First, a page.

U.S. Small-Capitalization Stocks

In stark contrast to the efficient nature of the large- and mid-cap stock markets, the small-cap sector is intensely inefficient. There are thousands of small companies in scores of different industries, scattered all across America and frequently located in smaller, out-of-the-way communities. Investment banking firms cannot make much money on these firms, and hence investment analysts don't cover them. The only way to learn anything useful about such companies is to engage in very hard work: traveling to their locations and talking directly to the management teams, the suppliers to the companies, the customers of the companies, and the competitors of the companies. This isn't what most people think of as fun, and consequently managers who are willing to do it end up in the possession of information about small companies' prospects that is of considerable value, because it is not widely known. Indeed, history shows that, over time, smaller capitalization stocks significantly outperform larger capitalization stocks.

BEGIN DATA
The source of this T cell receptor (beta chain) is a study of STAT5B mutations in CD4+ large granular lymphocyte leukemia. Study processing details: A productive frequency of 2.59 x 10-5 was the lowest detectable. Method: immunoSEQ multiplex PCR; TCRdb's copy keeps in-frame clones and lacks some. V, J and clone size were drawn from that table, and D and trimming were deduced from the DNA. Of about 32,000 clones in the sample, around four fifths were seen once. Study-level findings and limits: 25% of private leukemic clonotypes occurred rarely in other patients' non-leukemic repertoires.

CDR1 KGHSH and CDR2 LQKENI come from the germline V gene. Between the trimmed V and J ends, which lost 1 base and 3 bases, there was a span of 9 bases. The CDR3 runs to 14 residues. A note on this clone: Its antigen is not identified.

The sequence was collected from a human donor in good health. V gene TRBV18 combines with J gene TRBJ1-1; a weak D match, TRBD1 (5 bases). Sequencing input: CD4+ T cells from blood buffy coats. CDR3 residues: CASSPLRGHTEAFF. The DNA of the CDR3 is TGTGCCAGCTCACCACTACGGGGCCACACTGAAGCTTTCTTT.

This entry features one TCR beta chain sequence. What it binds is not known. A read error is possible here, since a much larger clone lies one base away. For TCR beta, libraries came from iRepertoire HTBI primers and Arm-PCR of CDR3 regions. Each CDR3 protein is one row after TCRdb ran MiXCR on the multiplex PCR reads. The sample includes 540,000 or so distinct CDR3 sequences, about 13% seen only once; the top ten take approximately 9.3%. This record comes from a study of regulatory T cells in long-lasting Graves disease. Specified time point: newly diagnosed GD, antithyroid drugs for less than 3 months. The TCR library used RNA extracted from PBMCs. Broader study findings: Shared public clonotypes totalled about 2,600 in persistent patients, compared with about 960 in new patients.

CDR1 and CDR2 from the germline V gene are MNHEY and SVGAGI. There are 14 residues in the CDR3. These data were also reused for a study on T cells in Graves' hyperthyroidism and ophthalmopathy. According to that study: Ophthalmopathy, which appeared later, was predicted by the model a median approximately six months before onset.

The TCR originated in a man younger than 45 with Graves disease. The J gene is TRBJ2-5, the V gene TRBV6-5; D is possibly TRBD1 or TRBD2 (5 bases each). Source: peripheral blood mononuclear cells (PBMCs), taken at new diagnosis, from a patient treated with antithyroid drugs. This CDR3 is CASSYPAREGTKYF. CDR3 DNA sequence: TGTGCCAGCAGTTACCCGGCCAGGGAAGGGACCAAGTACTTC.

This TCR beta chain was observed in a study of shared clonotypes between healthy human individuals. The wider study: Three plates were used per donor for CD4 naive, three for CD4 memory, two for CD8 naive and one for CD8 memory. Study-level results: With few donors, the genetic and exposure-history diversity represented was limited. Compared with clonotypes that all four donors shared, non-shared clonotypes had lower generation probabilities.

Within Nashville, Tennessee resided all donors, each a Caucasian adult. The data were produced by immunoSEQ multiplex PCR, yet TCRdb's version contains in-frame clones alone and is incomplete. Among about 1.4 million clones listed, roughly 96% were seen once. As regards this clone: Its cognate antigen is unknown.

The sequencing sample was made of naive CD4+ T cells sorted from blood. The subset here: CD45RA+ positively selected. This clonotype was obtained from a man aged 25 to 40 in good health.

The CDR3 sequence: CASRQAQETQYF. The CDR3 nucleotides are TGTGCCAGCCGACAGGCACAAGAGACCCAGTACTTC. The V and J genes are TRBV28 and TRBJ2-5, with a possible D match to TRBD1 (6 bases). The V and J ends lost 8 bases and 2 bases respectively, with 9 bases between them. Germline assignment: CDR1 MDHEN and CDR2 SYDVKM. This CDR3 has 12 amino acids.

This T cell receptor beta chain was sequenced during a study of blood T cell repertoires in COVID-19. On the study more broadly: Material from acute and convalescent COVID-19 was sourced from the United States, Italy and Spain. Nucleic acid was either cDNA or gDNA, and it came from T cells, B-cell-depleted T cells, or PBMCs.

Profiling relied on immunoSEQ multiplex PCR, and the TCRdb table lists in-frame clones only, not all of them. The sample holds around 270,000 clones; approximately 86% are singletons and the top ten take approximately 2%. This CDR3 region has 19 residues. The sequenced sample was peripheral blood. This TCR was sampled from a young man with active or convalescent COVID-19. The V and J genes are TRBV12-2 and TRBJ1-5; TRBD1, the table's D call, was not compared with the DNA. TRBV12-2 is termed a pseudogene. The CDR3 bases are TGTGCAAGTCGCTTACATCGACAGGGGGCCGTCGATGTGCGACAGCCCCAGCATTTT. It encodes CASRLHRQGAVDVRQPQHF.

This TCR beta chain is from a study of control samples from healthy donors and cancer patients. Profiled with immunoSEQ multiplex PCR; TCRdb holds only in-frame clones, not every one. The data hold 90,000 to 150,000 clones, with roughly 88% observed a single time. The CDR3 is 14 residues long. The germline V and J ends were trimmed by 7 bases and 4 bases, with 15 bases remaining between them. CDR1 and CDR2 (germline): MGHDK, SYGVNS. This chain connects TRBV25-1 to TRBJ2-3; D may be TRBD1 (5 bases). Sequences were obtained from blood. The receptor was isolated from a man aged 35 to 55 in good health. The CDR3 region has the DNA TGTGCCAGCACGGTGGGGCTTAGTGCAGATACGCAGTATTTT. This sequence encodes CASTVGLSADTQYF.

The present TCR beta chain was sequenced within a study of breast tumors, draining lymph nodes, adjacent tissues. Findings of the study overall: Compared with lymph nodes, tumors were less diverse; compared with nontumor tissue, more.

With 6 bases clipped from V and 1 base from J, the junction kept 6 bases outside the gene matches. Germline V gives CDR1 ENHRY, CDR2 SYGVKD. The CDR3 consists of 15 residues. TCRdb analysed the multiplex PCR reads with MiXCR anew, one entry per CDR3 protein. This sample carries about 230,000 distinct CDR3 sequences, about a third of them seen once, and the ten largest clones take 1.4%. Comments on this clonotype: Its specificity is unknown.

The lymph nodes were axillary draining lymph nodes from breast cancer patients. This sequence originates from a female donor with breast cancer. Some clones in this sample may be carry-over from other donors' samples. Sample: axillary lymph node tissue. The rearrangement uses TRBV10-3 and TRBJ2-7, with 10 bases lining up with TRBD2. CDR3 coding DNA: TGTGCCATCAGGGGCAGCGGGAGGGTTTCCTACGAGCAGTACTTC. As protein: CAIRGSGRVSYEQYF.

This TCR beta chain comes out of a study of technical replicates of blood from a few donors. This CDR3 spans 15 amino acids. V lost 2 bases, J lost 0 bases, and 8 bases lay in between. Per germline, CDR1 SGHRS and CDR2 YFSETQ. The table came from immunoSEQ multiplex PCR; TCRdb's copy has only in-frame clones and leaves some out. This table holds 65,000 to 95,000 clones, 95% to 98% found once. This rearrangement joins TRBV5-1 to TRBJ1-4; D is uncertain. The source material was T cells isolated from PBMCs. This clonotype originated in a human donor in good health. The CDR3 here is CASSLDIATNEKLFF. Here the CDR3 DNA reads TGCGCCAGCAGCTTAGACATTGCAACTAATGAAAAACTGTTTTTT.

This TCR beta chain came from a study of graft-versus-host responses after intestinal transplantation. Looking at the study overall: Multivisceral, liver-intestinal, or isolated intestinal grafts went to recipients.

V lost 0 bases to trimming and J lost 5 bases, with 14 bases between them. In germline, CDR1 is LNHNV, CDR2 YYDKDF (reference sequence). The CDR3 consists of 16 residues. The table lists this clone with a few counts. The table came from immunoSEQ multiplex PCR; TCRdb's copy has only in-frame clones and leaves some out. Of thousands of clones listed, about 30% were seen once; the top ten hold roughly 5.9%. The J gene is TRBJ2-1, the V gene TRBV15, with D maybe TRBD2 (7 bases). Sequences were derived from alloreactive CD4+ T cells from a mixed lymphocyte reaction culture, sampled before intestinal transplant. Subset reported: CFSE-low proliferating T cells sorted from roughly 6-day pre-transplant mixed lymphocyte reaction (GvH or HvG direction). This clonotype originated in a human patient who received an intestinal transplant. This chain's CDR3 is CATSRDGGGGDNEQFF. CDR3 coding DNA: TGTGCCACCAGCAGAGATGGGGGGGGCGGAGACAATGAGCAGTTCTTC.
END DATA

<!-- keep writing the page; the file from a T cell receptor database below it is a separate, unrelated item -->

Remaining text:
But before we leap to the conclusion that families should load up on small-cap stocks, let's look at the dark side of this picture. The first negative is the high price volatility historically associated with owning small-cap stocks. As we know from reading Chapter 4, investment assets that exhibit high price volatility must produce much higher returns than low volatility assets to achieve the same terminal wealth. Hence, the higher ...

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